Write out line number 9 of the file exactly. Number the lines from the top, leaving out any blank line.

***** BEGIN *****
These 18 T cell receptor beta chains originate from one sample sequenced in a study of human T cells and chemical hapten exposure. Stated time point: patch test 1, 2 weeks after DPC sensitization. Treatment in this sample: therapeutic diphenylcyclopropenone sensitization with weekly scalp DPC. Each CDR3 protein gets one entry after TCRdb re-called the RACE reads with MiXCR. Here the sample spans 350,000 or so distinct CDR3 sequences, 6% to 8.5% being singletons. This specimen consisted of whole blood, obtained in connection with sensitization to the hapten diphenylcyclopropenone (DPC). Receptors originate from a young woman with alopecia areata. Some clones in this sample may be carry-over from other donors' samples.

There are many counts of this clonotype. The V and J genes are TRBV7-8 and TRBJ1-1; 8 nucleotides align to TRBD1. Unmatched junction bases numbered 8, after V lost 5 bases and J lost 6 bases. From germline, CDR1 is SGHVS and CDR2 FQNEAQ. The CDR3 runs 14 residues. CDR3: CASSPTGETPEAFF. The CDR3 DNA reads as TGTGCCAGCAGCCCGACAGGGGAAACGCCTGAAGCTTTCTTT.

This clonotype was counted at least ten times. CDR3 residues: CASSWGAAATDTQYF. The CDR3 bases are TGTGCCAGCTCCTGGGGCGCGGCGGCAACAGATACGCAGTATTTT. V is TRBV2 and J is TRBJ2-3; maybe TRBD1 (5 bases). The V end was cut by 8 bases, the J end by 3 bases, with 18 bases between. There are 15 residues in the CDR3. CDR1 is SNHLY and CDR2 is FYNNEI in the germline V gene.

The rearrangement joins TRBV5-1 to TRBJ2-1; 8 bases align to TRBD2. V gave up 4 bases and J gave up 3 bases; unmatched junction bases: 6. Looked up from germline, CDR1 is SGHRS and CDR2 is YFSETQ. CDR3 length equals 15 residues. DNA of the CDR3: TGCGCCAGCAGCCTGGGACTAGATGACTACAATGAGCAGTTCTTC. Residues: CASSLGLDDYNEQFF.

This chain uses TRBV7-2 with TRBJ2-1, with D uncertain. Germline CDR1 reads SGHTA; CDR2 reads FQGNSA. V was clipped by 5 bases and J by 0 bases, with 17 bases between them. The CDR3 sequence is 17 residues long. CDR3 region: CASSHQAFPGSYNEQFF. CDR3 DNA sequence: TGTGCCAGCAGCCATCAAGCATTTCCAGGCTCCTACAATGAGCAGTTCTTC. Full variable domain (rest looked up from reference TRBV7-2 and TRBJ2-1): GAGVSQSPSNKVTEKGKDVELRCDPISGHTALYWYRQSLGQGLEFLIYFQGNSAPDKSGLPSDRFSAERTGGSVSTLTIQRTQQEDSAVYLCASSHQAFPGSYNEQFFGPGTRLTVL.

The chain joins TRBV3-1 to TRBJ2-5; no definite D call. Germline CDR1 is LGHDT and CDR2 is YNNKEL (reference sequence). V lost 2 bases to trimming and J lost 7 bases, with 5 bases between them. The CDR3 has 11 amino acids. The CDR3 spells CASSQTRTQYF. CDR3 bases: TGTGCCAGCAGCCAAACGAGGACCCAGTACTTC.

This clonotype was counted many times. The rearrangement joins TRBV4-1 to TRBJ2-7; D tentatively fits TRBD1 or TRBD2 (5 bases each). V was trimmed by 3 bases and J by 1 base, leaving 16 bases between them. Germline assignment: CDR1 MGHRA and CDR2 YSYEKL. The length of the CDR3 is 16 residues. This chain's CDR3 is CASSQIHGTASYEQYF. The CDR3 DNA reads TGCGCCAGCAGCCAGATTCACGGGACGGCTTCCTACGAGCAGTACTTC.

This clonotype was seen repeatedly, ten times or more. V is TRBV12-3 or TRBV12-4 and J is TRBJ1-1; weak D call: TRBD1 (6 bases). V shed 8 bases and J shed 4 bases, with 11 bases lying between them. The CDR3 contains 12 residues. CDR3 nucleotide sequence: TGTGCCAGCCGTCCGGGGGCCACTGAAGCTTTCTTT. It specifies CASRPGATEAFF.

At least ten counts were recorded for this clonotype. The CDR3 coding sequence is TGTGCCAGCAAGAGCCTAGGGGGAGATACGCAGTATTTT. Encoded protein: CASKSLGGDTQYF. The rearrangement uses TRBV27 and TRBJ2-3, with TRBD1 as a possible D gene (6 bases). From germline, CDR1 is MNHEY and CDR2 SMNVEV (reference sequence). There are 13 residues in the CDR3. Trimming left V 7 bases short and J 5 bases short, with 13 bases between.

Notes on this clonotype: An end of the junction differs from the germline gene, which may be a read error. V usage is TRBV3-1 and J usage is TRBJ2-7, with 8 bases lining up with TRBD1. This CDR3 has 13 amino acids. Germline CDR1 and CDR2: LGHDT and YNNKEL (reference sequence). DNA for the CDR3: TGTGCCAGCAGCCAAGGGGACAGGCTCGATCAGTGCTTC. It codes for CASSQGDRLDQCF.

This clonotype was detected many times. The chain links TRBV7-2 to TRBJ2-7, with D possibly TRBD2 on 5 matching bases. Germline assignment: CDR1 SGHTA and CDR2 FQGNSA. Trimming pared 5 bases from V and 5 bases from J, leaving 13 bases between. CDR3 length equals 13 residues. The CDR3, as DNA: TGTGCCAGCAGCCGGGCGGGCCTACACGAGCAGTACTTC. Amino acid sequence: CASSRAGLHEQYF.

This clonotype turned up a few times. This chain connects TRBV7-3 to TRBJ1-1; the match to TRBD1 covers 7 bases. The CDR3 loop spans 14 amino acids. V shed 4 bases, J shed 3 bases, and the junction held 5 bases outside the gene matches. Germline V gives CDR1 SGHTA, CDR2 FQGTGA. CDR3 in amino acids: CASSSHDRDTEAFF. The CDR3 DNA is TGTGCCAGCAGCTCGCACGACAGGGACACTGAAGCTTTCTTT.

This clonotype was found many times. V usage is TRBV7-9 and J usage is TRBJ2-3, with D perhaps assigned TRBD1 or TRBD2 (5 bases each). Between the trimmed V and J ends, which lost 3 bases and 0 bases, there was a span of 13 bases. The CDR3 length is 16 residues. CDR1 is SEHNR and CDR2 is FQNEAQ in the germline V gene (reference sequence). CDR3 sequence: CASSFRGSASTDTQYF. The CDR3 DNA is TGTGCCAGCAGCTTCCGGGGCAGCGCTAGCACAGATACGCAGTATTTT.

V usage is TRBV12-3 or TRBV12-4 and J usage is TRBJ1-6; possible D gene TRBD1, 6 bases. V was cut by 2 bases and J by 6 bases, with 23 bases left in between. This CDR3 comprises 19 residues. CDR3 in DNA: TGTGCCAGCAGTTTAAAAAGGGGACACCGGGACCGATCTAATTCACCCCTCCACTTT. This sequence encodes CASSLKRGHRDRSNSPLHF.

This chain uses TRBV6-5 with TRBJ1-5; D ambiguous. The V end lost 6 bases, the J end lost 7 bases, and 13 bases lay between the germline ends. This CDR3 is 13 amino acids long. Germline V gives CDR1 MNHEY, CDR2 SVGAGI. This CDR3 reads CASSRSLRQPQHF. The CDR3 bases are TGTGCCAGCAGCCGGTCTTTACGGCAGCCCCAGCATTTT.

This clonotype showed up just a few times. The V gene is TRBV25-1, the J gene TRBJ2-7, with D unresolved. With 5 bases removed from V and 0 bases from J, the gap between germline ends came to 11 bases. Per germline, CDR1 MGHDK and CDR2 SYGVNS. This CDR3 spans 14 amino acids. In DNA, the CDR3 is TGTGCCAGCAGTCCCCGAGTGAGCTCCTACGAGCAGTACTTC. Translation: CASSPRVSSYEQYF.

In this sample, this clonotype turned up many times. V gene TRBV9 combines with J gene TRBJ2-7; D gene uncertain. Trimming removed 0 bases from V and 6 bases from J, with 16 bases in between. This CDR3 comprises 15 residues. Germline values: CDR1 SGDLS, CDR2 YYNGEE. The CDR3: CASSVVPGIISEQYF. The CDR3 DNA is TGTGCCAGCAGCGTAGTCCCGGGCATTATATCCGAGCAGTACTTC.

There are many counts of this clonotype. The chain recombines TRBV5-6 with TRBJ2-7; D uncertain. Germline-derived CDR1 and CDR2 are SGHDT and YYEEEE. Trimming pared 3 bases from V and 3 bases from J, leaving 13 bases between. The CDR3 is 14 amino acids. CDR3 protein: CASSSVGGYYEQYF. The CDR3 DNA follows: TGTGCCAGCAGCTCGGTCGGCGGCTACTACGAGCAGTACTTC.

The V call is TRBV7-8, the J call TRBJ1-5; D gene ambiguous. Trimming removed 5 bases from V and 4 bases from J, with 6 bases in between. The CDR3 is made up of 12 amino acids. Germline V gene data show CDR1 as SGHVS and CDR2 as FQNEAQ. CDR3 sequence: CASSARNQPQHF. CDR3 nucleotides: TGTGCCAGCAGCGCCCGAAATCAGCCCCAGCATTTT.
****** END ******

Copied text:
At least ten counts were recorded for this clonotype. The CDR3 coding sequence is TGTGCCAGCAAGAGCCTAGGGGGAGATACGCAGTATTTT. Encoded protein: CASKSLGGDTQYF. The rearrangement uses TRBV27 and TRBJ2-3, with TRBD1 as a possible D gene (6 bases). From germline, CDR1 is MNHEY and CDR2 SMNVEV (reference sequence). There are 13 residues in the CDR3. Trimming left V 7 bases short and J 5 bases short, with 13 bases between.